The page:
United States District Court, D. New Mexico
JAMES A. KIMES, Plaintiff,
NANCY A. BERRYHILL, Acting Commissioner of the Social Security Administration, Defendant.
ORDER GRANTING PLAINTIFF'S MOTION TO REVERSE OR
MATTER is before the Court on Plaintiff James
Kimes' Motion to Reverse and Remand the Social Security
Commissioner's final decision denying Plaintiff
disability insurance benefits. Doc. 17. For the
reasons discussed below, the Court will GRANT Plaintiff's
motion and remand this action to the Commissioner for further
proceedings consistent with this opinion.
is a sixty-two year old male. Plaintiff filed for disability
on April 30, 2013, alleging disability due to degenerative
disc disease. AR 11, 72. He alleged a disability onset date
of January 16, 2011. AR 11. Plaintiff's claim was
initially denied on August 1, 2013, and upon reconsideration
on October 11, 2013. AR 11. Plaintiff filed a written request
for hearing on November 11, 2013. AR 11. The hearing was held
before Administrative Law Judge (ALJ) Eric Weiss on January
15, 2015. AR 11. On March 18, 2015, the ALJ issued his
decision denying Plaintiff's claim. AR 18.
the parties are familiar with record in this case, the Court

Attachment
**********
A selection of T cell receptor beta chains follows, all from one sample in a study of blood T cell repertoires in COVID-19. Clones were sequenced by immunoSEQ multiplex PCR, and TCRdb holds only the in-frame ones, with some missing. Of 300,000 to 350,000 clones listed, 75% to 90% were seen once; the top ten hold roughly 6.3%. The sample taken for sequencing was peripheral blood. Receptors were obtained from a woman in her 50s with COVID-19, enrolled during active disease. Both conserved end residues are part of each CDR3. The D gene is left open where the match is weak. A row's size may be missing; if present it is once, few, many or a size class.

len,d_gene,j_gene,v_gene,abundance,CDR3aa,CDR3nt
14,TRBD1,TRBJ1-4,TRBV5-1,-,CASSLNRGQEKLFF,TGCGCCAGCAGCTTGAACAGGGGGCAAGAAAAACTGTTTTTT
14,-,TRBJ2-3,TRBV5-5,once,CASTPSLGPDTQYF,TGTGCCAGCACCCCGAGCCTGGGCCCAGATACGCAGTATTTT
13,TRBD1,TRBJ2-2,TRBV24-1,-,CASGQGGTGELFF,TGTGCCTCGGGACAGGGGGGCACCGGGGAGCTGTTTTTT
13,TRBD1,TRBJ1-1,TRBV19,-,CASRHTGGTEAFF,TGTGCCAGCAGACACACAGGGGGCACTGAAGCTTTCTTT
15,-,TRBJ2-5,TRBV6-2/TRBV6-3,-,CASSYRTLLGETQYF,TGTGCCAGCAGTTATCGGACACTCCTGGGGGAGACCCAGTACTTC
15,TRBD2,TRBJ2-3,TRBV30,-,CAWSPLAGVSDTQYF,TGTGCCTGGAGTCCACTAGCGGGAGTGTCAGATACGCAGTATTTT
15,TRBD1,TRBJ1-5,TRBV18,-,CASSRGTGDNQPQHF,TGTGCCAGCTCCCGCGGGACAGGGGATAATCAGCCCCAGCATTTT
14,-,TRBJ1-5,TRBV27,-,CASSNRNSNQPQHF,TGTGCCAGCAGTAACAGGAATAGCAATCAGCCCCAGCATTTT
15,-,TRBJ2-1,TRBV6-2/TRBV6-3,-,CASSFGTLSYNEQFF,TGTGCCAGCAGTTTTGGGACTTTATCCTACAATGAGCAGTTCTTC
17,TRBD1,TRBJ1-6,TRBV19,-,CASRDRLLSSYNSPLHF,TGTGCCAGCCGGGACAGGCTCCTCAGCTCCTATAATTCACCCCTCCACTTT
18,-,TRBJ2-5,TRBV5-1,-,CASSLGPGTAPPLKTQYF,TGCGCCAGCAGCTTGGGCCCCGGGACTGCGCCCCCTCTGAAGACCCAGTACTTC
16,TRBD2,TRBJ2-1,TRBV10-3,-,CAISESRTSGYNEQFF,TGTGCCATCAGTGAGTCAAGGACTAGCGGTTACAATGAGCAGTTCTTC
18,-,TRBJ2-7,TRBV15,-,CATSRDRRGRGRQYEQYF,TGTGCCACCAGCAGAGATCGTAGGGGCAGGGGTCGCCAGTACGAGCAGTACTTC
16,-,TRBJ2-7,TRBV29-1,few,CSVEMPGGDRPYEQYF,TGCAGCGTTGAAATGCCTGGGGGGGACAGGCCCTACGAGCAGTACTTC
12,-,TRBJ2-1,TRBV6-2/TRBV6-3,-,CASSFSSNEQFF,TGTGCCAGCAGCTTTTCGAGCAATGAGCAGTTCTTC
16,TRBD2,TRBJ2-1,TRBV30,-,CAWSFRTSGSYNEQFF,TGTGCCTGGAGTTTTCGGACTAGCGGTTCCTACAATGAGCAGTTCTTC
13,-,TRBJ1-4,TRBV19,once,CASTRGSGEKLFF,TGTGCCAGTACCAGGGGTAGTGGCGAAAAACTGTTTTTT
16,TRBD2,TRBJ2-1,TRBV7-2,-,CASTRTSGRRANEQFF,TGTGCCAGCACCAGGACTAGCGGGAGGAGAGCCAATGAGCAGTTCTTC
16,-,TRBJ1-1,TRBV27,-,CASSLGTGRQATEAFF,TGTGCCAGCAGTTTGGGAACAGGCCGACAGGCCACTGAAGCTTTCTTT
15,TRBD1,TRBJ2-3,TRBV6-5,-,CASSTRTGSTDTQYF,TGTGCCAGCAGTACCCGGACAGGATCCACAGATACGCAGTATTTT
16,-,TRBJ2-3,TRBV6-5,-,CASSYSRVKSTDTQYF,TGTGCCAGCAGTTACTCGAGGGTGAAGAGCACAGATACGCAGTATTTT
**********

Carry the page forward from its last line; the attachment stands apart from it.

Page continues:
will discuss Plaintiff's medical history to the extent
that it is relevant to the issues before the Court. Plaintiff
reports a long history of back problems. See AR 220.
In July 2013, Plaintiff received a consultative examination
by Jeffrey Glassheim, D.O. AR 220. Plaintiff reported chronic
lower back pain that was exacerbated by sitting, standing,
and physical activity. AR 220. Plaintiff indicated that he
was unable to obtain treatment for these issues due to
financial limitations. Dr. Glassheim found that Plaintiff has
mild limitations with sitting, standing, and walking due to
degenerative disc disease. AR 225. Dr. Glassheim further
found that Plaintiff has mild limitations with lifting and
carrying weight and limitations in his ability to bend,
stoop, crouch, and squat. AR 225. An x-ray performed that
month showed “relatively advanced multilevel
degenerative disc disease.” AR 228.
2014, after Plaintiff obtained financial support, he was
treated by Dr. Roland Sanchez. AR 241. Plaintiff had two
visits with Dr. Sanchez. Plaintiff reported many of the same
issues as he had with Dr. Glassheim. AR 241. Dr. Sanchez
found that Plaintiff had good muscle coordination and
strength but diminished sensation in his fingers. AR 242. Dr.
Sanchez further found that Plaintiff's cervical spine was
tender to palpation and had restricted motion but was
otherwise normal. AR 242. Dr. Sanchez referred Plaintiff for
an MRI. The MRI showed central canal stenosis at one level
with foraminal compromise, uncovertebral arthritic changes
with bilateral foraminal compromise, and degenerative discs.
AR 252. At a follow up appointment a few months later, Dr.
Sanchez further recorded tenderness in Plaintiff's lower
back, shoulder, wrists, and knees, but noted that his spine
was normal at all levels. AR 246.